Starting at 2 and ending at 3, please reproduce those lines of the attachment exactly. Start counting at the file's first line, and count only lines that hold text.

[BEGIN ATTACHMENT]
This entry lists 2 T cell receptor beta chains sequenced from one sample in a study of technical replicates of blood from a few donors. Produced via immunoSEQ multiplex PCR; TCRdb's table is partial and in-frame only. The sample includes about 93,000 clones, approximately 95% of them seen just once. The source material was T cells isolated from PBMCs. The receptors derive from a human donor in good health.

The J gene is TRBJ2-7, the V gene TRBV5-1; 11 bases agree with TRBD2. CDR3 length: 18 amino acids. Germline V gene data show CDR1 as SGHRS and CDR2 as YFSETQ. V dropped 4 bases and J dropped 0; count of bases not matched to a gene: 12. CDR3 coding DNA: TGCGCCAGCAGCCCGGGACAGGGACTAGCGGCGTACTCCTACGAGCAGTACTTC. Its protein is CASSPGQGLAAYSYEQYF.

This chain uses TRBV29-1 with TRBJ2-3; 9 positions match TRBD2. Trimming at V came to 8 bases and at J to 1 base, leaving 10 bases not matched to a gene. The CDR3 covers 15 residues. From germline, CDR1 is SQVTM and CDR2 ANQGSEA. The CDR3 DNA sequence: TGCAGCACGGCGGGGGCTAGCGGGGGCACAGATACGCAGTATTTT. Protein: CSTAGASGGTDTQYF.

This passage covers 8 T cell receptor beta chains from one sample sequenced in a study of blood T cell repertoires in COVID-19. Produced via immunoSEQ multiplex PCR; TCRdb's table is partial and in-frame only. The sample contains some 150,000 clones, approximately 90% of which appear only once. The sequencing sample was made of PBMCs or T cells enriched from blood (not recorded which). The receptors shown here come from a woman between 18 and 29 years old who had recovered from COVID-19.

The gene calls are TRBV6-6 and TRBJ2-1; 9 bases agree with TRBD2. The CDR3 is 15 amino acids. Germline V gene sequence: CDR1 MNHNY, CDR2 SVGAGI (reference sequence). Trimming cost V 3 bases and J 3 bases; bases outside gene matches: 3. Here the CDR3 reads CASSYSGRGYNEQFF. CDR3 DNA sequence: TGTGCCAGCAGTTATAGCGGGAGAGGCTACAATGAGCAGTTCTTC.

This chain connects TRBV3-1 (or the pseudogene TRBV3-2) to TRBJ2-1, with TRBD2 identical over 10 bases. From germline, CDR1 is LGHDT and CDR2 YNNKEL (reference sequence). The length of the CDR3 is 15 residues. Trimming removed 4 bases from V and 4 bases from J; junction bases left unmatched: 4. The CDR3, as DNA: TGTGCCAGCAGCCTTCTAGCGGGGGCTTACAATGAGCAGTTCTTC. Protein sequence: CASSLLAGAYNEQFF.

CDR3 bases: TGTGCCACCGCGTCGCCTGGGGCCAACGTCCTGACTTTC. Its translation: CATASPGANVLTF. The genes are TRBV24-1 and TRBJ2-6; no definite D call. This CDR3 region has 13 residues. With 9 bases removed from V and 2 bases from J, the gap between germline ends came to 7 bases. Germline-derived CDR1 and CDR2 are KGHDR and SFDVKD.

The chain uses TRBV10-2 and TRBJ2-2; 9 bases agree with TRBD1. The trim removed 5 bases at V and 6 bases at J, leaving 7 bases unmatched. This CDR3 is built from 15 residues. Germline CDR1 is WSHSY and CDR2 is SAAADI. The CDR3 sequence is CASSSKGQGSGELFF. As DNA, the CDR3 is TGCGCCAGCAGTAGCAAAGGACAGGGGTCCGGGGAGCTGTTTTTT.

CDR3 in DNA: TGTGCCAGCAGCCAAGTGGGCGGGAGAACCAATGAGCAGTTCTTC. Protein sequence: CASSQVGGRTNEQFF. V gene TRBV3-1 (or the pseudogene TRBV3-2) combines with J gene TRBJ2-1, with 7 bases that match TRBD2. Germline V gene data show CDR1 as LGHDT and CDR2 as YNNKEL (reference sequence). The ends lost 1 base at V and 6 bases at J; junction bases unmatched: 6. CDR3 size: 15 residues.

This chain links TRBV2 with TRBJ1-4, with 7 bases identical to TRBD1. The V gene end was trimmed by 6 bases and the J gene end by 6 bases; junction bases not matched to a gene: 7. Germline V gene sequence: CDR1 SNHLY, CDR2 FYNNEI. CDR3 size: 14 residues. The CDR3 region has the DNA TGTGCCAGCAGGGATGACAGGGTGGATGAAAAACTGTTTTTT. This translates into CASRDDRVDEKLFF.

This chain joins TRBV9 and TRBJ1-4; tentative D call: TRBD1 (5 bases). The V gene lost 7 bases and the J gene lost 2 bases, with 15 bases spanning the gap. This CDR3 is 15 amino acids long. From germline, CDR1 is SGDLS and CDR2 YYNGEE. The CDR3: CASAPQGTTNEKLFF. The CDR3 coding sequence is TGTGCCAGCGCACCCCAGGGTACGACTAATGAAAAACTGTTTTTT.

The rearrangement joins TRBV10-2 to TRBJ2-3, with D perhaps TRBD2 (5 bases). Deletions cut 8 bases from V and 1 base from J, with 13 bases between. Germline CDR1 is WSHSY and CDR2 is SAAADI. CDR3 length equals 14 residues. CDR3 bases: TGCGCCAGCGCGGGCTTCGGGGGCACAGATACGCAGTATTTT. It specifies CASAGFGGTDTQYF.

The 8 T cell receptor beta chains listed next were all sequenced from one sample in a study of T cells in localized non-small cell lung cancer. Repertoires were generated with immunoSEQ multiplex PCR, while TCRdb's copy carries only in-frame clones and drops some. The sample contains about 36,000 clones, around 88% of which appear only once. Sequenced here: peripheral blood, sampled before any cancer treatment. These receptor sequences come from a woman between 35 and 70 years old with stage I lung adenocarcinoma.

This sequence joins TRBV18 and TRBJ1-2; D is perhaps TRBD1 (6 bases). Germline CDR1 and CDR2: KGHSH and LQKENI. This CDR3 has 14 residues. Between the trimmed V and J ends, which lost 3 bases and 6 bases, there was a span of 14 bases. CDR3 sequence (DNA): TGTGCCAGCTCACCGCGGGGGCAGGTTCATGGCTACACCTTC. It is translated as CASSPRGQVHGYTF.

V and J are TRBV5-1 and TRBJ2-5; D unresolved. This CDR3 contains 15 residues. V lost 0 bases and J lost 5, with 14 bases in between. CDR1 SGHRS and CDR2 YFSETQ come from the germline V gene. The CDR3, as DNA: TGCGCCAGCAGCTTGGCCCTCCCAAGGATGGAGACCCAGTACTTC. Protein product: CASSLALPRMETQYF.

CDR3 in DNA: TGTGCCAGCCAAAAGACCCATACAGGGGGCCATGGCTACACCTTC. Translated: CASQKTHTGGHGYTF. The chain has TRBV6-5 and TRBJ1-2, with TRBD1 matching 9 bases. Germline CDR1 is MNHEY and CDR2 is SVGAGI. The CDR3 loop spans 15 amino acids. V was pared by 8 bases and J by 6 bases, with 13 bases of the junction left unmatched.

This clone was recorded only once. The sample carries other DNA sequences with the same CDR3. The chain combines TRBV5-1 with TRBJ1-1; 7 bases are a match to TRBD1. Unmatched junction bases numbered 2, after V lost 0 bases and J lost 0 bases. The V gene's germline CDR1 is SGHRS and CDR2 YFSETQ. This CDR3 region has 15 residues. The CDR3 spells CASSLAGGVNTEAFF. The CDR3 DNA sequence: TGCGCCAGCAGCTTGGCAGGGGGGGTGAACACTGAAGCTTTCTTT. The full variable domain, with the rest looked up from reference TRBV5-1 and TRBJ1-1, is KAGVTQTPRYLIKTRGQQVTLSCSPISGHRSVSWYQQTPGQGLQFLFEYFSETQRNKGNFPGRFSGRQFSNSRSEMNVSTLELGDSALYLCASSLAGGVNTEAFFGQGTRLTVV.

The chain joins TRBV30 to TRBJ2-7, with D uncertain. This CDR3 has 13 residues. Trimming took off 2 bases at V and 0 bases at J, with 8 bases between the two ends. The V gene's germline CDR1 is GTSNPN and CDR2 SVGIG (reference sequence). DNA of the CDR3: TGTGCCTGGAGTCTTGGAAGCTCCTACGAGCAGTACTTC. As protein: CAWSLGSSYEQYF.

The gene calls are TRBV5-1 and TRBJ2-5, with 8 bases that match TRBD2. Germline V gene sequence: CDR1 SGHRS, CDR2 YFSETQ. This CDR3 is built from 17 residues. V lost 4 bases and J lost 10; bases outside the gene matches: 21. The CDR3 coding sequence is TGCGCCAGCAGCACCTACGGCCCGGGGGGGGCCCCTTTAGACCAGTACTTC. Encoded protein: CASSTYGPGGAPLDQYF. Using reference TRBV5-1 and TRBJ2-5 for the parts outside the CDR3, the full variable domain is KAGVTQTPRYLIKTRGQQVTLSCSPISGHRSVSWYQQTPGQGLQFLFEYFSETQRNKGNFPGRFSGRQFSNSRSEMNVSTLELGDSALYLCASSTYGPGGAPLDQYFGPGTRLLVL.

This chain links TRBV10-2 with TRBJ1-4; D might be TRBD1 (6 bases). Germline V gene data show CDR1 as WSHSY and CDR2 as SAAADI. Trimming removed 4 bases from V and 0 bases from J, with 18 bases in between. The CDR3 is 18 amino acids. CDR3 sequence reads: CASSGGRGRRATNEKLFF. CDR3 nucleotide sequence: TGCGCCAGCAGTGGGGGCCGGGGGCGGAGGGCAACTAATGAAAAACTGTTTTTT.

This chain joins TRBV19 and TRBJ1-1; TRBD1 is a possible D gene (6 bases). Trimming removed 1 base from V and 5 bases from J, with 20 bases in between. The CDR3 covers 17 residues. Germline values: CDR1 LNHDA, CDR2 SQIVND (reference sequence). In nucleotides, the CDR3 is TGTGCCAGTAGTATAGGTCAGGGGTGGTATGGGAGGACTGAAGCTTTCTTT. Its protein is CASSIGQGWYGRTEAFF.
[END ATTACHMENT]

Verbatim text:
The J gene is TRBJ2-7, the V gene TRBV5-1; 11 bases agree with TRBD2. CDR3 length: 18 amino acids. Germline V gene data show CDR1 as SGHRS and CDR2 as YFSETQ. V dropped 4 bases and J dropped 0; count of bases not matched to a gene: 12. CDR3 coding DNA: TGCGCCAGCAGCCCGGGACAGGGACTAGCGGCGTACTCCTACGAGCAGTACTTC. Its protein is CASSPGQGLAAYSYEQYF.

This chain uses TRBV29-1 with TRBJ2-3; 9 positions match TRBD2. Trimming at V came to 8 bases and at J to 1 base, leaving 10 bases not matched to a gene. The CDR3 covers 15 residues. From germline, CDR1 is SQVTM and CDR2 ANQGSEA. The CDR3 DNA sequence: TGCAGCACGGCGGGGGCTAGCGGGGGCACAGATACGCAGTATTTT. Protein: CSTAGASGGTDTQYF.